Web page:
This doesn’t have to only be specific to your niche. You can of course talk about your love of hammocks to outdoor enthusiast blogs and the ins and outs of pastry to baking blogs, but you can also talk about other aspects of business in general. Pitch stories to business blogs about important things that you or someone else in your business has learned along the way. This could be anything from financing, or asset management, to manufacturing. Always stick to talking about the topic at hand and don’t get bogged down in advertising your company’s products – blogs aren’t likely to take too kindly to that.

Having your name and business connected with respected names in your niche will lend further credibility to your brand, leader readers to owned media on your own site, and ultimately increase exposure and drive sales.

How to get on the local news

If you want media attention for your business, starting local is never a bad idea. Research what’s going on in your local area. If there are events related to you’re niche, look into setting a booth and print some professional leaflets and fliers. In all likelihood the event will also attract local press who you can connect with. Keep your calendar full with opportunities to network. If events feature panel discussions, book yourself for a real opportunity to show off your expertise and promote your brand.

Be generous in your locale

Giving back to the local community is also a great way of catching the media spotlight. Branding wise, philanthropy is a no-brainer. Whether it be sponsoring the local soccer team or organizing a charity event, there are numerous ways you can contribute to making things better while simultaneously strengthening the reputation of your business. If money’s an issue, there are more cost-effective ways of being philanthropic – why not donate your product or volunteer your time?

If you’re like our pastry chef friend from earlier, donate some of your delicious desserts to a community group meeting. Staff could help out at a local food bank or homeless shelter. The developers on your app-making team could offer their expertise free of charge to a local non-profit. There are a myriad things you can do in the local community if you get creative about it.

Do it yourself

If nothing local is quite a good fit for your business, and philanthropy isn’t an option, why not look into organizing or sponsoring your own event? There are bound to be other businesses and individuals related to your niche close by, so organizing a networking event like a party, conference, or breakfast will boost your brand’s credibility if those attending the event found it to be beneficial, and also give you the opportunity to make reputable business connections. If that all sounds a bit overwhelming, you can always team up with another company to help organize or co-sponsor.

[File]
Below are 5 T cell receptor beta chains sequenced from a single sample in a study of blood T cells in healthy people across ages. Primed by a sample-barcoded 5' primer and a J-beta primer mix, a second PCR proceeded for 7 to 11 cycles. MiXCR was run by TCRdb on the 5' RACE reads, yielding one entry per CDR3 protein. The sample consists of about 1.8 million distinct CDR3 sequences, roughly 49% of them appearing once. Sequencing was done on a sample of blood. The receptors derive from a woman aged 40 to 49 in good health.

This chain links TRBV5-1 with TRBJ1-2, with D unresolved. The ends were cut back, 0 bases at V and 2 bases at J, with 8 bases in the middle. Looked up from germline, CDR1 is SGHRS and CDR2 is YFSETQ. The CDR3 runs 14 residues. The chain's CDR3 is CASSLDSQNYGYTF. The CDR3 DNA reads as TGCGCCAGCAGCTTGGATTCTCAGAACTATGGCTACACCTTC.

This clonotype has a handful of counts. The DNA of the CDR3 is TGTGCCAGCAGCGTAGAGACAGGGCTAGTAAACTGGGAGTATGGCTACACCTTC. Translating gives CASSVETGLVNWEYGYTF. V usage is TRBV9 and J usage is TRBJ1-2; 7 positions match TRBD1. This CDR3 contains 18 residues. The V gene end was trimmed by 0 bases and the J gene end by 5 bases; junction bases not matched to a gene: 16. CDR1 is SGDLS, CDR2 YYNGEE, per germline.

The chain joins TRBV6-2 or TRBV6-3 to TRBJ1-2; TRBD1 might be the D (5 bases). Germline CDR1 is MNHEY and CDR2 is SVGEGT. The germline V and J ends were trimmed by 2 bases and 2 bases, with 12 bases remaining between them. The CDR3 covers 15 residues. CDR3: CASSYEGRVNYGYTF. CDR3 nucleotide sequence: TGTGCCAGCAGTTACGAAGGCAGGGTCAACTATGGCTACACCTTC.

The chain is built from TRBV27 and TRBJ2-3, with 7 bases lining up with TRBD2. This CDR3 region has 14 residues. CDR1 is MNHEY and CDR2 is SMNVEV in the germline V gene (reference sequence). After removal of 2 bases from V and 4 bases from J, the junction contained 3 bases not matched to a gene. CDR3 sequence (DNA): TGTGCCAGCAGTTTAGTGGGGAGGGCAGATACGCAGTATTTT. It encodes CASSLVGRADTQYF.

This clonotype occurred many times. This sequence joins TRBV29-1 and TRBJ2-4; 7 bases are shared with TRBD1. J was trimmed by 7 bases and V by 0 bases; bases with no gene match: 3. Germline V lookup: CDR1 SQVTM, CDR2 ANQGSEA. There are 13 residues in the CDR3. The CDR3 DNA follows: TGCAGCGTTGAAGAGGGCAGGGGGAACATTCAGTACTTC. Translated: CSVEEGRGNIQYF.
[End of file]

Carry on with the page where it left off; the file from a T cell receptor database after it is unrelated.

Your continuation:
Share details of the event with local media outlets and post it across social media platforms.

How to pitch a press release

A good chunk of PR involves crafting a good press release and convincing journalists that the content contained within is worth covering in an article. Like we said earlier, pitching a press release should ideally come when you have already dedicated time to building relationships with journalists, bloggers, and editors, and after you’ve put together a solid media list.

What is a press release and what should you include?

Simply put, a press release is a formal statement a business makes to the press. This could cover a number of things from exciting news, a product launch, or an event it is hosting.

A good press release should:

  • Be clear, concise, and to the point.

  • Lead with the most important information. Always bear in mind the five W's of media relations while writing: who, what, when, where, and why.

  • Include contact information, ensuring its easily found

  • Avoid tech jargon and overhyping

Before you write your press release, you should think about why you want people to know your news. While all your news might be exciting to you (it’s your business, after all) not everyone is likely to feel the same way, so make sure it’s something that’s worth sharing and ultimately valuable to your customers.

What to say in your pitch

These days, the most effective way of pitching press releases is via email – according to Cision, 90% of journalists prefer it. When it comes to pitching, it’s important to have reasonable expectations. Not everyone is going to respond to your pitch or even respond positively. Don’t treat rejection negatively, but as a learning opportunity. If you do get some hard nos, don’t take it personally. Reply to them, thanking them for their response and ask them if it would be okay to pitch again at a later date. Don’t burn bridges because you didn’t get it right the first time.